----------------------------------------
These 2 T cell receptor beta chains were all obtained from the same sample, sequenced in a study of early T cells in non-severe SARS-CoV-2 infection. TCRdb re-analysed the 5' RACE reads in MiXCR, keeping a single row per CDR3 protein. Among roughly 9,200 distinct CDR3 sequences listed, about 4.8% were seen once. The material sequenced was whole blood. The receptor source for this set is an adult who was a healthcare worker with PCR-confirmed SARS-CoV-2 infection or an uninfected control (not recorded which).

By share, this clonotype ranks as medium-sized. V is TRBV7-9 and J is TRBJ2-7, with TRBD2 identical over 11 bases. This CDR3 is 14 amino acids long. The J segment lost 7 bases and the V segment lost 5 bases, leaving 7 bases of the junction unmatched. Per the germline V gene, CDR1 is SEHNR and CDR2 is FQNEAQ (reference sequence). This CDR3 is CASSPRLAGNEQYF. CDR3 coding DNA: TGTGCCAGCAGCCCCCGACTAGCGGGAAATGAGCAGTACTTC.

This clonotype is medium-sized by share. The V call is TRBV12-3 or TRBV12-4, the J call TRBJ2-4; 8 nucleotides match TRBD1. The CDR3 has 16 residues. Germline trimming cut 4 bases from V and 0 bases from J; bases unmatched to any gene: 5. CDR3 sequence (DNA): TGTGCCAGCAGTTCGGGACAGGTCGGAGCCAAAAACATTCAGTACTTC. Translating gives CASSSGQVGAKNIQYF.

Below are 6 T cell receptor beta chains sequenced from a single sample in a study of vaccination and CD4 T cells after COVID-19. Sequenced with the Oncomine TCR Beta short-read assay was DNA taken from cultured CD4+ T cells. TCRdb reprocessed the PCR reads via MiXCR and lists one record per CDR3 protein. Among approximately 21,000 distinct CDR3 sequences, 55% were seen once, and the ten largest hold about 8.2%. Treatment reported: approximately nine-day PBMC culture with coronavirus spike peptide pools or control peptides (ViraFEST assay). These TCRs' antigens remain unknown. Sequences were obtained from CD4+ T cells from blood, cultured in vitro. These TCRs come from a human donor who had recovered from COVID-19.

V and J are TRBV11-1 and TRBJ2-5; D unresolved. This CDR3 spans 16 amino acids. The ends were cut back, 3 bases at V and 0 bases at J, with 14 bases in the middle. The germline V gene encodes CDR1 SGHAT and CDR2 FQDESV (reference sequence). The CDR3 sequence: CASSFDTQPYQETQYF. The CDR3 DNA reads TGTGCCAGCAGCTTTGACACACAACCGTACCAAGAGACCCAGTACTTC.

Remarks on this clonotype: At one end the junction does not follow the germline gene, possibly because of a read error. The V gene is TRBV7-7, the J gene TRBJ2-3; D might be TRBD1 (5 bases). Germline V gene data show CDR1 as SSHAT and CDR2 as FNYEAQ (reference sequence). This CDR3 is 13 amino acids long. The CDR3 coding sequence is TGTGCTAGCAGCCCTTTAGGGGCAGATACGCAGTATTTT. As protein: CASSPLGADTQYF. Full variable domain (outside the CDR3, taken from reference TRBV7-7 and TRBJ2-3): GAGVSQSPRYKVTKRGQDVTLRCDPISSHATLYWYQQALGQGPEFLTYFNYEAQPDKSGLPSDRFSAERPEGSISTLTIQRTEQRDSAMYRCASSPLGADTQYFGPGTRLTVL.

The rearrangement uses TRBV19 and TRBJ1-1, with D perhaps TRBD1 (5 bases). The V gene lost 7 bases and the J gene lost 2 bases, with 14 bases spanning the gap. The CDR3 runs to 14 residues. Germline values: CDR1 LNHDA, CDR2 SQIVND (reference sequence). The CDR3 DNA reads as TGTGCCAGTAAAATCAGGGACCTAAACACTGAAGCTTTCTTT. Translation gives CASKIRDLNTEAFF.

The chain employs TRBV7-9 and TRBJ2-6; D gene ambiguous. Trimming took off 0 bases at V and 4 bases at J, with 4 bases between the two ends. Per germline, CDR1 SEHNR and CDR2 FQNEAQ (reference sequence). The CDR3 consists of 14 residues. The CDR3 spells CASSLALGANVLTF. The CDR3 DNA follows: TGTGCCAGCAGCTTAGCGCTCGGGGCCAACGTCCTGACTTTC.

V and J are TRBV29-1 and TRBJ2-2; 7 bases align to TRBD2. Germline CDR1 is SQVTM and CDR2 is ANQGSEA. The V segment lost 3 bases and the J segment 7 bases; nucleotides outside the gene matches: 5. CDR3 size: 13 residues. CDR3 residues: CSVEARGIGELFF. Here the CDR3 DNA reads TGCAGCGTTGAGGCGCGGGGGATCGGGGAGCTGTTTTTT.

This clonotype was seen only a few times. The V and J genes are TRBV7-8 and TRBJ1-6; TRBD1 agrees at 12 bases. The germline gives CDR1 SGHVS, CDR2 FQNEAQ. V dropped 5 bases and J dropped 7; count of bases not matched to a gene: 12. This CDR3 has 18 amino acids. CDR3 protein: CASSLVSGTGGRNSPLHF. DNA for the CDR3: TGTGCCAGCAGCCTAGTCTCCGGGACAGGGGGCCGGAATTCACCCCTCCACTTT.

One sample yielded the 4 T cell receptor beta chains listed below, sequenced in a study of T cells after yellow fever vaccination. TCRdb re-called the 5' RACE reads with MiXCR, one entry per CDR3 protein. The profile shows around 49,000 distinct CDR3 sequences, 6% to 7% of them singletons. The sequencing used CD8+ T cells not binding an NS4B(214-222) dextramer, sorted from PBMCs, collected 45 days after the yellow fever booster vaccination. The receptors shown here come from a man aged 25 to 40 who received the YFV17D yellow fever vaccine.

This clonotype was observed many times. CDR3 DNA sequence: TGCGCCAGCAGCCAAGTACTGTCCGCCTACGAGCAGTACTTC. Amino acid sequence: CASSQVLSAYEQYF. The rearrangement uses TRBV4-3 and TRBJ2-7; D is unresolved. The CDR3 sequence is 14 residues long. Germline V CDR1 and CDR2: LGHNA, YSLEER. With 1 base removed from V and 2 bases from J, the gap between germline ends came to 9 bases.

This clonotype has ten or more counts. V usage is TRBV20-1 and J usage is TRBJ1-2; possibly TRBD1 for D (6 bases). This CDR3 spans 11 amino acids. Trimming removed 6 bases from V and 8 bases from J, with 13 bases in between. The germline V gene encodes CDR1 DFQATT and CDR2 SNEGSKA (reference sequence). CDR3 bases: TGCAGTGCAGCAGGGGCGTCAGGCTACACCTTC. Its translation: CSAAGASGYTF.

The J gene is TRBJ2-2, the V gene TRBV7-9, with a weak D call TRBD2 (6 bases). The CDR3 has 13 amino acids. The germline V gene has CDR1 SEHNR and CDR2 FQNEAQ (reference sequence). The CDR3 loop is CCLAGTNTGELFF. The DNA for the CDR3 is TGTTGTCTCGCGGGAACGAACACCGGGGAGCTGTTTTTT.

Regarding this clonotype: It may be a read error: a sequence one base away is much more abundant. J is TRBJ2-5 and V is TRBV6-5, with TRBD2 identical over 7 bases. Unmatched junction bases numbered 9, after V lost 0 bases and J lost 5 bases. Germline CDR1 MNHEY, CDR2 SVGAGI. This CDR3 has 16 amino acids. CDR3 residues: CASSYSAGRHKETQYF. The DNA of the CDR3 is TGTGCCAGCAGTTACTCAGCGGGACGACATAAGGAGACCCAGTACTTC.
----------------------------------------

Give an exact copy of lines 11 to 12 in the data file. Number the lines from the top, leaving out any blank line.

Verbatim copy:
One sample yielded the 4 T cell receptor beta chains listed below, sequenced in a study of T cells after yellow fever vaccination. TCRdb re-called the 5' RACE reads with MiXCR, one entry per CDR3 protein. The profile shows around 49,000 distinct CDR3 sequences, 6% to 7% of them singletons. The sequencing used CD8+ T cells not binding an NS4B(214-222) dextramer, sorted from PBMCs, collected 45 days after the yellow fever booster vaccination. The receptors shown here come from a man aged 25 to 40 who received the YFV17D yellow fever vaccine.

This clonotype was observed many times. CDR3 DNA sequence: TGCGCCAGCAGCCAAGTACTGTCCGCCTACGAGCAGTACTTC. Amino acid sequence: CASSQVLSAYEQYF. The rearrangement uses TRBV4-3 and TRBJ2-7; D is unresolved. The CDR3 sequence is 14 residues long. Germline V CDR1 and CDR2: LGHNA, YSLEER. With 1 base removed from V and 2 bases from J, the gap between germline ends came to 9 bases.